Jess Walter: The Urban Outdoors

 

By Jess Walter

 

I apparently own climbing shoes.

I bought them at the Nordstrom Rack for fifteen bucks because I wanted brown and black shoes to wear with jeans. It wasn’t until I got home that I saw they were “for alpine spires, talus scrambling and moderate climbing.”

I don’t climb, moderately or otherwise. I wouldn’t know a scrambled talus from a poached phallus.

But sometimes when I wear my ultralight midsole for supertrek and uphill scrambling and light big wall third class skipping shoes, real climbers approach me as if I’m one of them and start talking about “holds” and “routes” at places like “Mini” and “Zion.”

It’s like walking around town in a wrestling singlet. (“You sucking down to 148 this year?”)

Don’t get me wrong. I like all of the climbers I know. What’s the saying? Some of my best friends…

Knowing how climbers love being the first to do something, I had an idea once to be the first person to climb Steptoe Butte-with oxygen. (Or oxycontin. I’m not particular.) I’d go all out, hire some Sherpas, set up a base camp next to the convenience store there, do one of those time-delayed webcasts, make an IMAX movie, start trudging up the paved road in our oxygen masks, single-file, and-at the first sign of bad weather-do something outrageous and unimaginable, the consequences of which I’d have to live with the rest of my life. (At the premiere of my award-winning documentary, I offer this weak self-defense: “This is so unfair. You eat one lousy Sherpa and they call you a cannibal.”)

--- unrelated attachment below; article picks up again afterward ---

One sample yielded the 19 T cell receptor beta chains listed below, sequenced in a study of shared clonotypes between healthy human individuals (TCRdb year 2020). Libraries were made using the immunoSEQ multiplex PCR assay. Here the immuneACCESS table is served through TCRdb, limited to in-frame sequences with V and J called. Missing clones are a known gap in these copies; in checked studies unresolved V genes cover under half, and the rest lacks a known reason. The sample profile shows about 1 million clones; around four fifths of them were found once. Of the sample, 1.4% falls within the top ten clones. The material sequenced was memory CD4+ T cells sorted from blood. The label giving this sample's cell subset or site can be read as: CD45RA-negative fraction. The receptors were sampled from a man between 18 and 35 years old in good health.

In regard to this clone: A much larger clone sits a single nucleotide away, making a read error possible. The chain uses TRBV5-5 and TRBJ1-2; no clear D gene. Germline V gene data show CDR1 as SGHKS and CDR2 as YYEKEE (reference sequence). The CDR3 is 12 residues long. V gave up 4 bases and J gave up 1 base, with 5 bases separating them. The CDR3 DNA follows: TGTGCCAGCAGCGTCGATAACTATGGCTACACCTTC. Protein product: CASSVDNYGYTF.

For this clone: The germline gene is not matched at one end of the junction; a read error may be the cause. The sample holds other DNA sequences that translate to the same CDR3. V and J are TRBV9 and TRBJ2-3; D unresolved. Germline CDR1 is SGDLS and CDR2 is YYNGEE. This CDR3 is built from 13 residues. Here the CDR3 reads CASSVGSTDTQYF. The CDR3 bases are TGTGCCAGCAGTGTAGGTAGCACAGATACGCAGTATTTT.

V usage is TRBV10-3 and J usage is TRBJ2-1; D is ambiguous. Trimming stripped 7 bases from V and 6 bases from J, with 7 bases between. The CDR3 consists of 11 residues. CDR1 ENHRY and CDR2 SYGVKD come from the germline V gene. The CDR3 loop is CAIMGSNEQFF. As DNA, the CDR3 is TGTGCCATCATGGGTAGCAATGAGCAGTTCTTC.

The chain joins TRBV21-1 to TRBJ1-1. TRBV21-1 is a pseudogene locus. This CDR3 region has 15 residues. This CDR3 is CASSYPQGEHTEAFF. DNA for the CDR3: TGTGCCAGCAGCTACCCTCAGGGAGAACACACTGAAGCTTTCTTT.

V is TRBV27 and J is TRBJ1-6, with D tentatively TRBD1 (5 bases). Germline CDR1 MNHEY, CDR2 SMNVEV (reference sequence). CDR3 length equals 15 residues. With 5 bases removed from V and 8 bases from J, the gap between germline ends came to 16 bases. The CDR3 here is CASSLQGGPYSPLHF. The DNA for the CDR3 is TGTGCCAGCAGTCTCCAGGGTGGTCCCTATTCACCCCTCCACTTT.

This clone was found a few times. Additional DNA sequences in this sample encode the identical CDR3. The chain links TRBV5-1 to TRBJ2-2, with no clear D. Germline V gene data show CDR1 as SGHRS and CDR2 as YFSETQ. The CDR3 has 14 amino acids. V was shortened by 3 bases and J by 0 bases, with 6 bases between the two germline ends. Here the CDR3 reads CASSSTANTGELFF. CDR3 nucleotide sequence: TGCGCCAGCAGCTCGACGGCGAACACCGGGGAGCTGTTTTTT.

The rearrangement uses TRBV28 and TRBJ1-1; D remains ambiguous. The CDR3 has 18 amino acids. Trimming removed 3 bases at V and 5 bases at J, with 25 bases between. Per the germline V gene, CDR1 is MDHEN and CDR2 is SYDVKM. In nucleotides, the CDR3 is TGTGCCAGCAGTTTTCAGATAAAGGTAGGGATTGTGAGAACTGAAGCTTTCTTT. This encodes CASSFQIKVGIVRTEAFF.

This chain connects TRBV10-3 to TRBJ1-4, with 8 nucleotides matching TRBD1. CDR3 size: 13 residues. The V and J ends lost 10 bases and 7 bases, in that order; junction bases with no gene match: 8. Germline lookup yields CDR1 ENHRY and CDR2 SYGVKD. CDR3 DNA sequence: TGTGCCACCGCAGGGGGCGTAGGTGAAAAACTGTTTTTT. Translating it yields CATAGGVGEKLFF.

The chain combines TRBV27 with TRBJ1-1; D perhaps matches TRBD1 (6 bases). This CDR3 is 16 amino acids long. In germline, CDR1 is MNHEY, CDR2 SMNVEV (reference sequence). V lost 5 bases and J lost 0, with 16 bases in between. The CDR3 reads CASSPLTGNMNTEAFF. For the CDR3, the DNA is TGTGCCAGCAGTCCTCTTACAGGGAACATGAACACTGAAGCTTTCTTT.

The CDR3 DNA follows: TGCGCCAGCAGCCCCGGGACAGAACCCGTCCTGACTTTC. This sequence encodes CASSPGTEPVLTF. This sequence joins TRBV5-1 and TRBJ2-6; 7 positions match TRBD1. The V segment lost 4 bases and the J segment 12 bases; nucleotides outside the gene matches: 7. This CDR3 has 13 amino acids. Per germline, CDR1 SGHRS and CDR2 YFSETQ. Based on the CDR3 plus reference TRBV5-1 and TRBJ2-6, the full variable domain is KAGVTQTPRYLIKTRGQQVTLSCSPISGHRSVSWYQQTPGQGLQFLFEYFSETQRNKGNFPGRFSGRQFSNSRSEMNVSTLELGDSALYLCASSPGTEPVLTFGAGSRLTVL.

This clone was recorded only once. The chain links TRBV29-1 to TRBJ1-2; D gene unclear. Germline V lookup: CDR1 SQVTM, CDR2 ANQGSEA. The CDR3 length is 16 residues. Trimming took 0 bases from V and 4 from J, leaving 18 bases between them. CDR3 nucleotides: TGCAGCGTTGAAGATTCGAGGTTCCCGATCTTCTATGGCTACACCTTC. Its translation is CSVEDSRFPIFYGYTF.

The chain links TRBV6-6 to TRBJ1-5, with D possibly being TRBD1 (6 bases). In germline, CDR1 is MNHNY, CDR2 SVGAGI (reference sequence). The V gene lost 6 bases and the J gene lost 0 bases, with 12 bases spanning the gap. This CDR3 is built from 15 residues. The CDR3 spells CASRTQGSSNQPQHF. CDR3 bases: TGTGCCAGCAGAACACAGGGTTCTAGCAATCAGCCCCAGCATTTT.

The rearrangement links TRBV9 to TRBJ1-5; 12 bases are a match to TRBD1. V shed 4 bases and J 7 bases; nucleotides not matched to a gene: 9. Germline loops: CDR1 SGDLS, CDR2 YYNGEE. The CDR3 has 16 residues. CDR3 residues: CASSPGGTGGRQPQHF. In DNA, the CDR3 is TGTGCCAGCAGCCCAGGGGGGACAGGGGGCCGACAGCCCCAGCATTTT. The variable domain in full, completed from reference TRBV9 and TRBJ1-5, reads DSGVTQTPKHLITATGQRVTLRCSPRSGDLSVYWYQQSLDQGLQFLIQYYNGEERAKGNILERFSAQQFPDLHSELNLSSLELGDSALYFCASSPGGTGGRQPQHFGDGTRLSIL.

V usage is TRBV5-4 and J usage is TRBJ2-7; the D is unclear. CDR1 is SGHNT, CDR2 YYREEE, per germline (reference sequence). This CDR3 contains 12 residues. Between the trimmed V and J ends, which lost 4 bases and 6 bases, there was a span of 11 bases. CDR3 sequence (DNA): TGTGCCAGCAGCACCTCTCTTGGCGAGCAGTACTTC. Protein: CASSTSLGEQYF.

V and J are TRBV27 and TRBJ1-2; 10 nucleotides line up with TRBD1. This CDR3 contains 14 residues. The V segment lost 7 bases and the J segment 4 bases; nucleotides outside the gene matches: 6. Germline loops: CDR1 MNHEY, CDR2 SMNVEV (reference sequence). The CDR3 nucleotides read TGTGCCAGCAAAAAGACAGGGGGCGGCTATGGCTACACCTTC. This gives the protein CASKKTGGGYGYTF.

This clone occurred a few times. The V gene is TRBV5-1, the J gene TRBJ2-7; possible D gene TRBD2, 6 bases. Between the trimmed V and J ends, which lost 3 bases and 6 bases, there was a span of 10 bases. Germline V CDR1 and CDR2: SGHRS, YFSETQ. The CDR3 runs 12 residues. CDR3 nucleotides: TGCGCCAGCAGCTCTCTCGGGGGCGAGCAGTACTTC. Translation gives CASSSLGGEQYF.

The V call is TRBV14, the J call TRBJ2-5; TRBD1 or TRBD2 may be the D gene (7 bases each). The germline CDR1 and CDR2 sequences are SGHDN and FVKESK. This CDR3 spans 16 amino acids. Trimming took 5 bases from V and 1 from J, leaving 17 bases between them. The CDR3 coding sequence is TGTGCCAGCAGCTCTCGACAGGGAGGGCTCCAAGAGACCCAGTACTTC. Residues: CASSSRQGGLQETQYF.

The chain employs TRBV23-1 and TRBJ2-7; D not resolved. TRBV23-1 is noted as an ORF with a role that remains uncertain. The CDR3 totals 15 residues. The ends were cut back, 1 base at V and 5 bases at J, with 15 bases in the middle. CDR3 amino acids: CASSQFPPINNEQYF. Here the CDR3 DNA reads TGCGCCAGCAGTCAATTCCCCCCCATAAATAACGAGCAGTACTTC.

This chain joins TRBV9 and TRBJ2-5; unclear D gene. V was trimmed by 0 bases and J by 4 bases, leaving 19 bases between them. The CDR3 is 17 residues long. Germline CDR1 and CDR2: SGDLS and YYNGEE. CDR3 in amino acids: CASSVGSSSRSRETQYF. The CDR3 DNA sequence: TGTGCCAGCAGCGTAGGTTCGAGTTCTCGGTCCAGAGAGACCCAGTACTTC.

But I’m not a climber and I can’t help but feel the disappointment in some people when they realize that, in spite of my shoes, I haven’t chewed off an arm that was pinned beneath a boulder. It’s one thing I’ve never understood about outdoor people-the way they create extreme social castes around their hobbies. Ever listen to skiers? Telemarkers dismiss downhillers (unathletic fogies) who look down on snowboarders (boorish punks) who laugh behind the backs of telemarkers (yuppie squares).

To this day, whenever I walk into cliquish REI (okay, I’ve only been there twice), I feel like I’ve walked into a junior highschool lunchroom. You can ask about the kayaks or the hiking shoes, just like you could sit at the jock table or the cheerleader table or the just-made-a-bong-in-shop-class table, but you won’t exactly feel welcome and there’s always the fear someone will yank your underwear until it looks like you’re wearing a hoodie.

And climbers?

All I can tell you is that my brother once asked a climber-girl out and she said, “I only date climbers.” Of course, this could have more to do with my brother, who has been rejected in the past two weeks for each of the following reasons:

  1. I’m half your age.
  2. I’m twice your age.
  3. I prefer men with two distinct eyebrows.
  4. Sir, that’s inappropriate given that I’m a state patrol trooper. Now put down the martini shaker and step out of the car.